Reclaiming our space

Yesterday afternoon, (August 27th) I participated in a prayer vigil at the Ann Arbor Skate Park. It was sponsored by: The Interfaith Roundtable of Washtenaw County and the Interfaith Center for Spiritual Growth. About 350 people came to the park to address the recent acts of vandalism – swastikas and symbols of hate that had been spray-painted on the ramps and walkways in the heart of the park. The symbols had been painted over when we arrived, but those who frequent that park were still, understandably, shaken.

I was pleased to be invited to join with other faith leaders to speak to the growing division that is plaguing our country: to reflect, pray, sing, and consider next actions. Thanks to the dozen folks from King of Kings who were able to attend. For those who were not able to come, here are my remarks.

Timothy Snyder, the Levin Professor of History at Yale University, and a member of the Committee on Conscience of the United States Holocaust Memorial Museum, just published this book On Tyranny: 20 Lessons from the 20th Century. In it, he adapts lessons from history to the circumstances of today.

He explains his impetus for writing On Tyranny this way: “Americans today are no wiser than the Europeans who say democracy yield to fascism, Nazism, or communism in the 20th century. Our one advantage is that we might learn from their experience. Now is a good time to do so.

The 4th lesson in his book says this:

“Take responsibility for the face of the world.

The symbols of today enable the reality of tomorrow. Notice the swastikas and the other signs of hate. Do not look away, and do not get used to them. Remove them yourself and set an example for others to do so.”

He concludes this chapter with this:

“When the dissident thinker, Vaclav Havel wrote ‘The Power of the Powerless’ in 1978, he was explaining the continuity of an oppressive regime in whose goals and ideology few people still believed. He offered a parable of a greengrocer who places a sign reading, ‘Workers of the world, unite!’ in his shop window.

It is not that the man actually endorses the content of this quotation from The Communist Manifesto. He places the sign in his window so that he can withdraw into daily life without trouble from the authorities. When everyone else follows the same logic, the public sphere is covered with signs of loyalty and resistance becomes unthinkable. As Havel put it:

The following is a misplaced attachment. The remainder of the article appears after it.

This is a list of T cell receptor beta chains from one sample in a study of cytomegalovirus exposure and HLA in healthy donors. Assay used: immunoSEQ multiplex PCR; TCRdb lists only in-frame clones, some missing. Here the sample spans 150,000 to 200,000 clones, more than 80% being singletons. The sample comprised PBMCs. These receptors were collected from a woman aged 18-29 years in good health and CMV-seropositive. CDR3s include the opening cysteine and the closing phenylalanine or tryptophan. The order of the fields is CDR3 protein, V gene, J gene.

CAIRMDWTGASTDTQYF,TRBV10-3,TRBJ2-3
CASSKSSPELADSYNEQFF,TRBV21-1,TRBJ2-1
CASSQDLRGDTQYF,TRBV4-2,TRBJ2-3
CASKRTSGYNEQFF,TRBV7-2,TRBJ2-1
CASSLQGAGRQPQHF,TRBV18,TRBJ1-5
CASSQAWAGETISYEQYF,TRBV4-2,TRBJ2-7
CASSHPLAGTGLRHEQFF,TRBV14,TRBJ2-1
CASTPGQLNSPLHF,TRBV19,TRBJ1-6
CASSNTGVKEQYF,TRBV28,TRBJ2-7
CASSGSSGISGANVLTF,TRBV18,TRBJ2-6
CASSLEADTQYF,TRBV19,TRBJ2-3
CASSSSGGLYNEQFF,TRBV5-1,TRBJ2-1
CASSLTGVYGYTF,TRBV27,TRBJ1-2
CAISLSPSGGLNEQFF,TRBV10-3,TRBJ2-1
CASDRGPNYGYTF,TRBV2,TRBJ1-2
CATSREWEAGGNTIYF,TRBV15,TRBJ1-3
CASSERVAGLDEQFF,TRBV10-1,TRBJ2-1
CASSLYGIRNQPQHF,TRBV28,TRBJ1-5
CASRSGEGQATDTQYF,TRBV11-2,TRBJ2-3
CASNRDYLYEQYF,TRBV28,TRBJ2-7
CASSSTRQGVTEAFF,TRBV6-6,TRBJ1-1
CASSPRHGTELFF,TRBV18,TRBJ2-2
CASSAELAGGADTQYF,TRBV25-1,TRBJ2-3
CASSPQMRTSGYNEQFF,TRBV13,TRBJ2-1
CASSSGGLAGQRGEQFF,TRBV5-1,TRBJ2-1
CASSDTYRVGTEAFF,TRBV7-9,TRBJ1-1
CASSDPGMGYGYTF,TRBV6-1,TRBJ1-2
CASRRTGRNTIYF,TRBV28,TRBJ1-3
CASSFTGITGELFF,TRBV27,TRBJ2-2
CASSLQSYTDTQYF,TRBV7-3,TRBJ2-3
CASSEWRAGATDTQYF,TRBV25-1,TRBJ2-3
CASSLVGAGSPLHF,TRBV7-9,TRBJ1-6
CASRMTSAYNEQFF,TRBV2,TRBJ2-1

We have seen that the real meaning of the green grocer’s slogan has nothing to do with what the text of the slogan actually says. Even so, the real meaning is quite clear and generally comprehensible because the code is so familiar: the greengrocer declares his loyalty in the only way the regime is capable of hearing; that is, by accepting appearances as reality, by accepting the given rules of the game, thus making it possible for the game to go on for it to exist in the first place.’

And what happens, asked Haven, if no one plays the game?”

Together, we gather today at … a skatepark. A place where a game, of sorts, is encouraged. It is a game of youth, and agility, and grace. It is a game that exercises one’s body and mind, and in the euphoria of a perfectly executed hard flip or laser flip (a trick which sadly, does not use lasers), I imagine it might also exercise one’s spirit.

What this is NOT, is a place where we will allow a game of hate or intimidation to take hold. Today we gather together to reclaim this space, and to proclaim:

Not here.

Not ever.

Never again.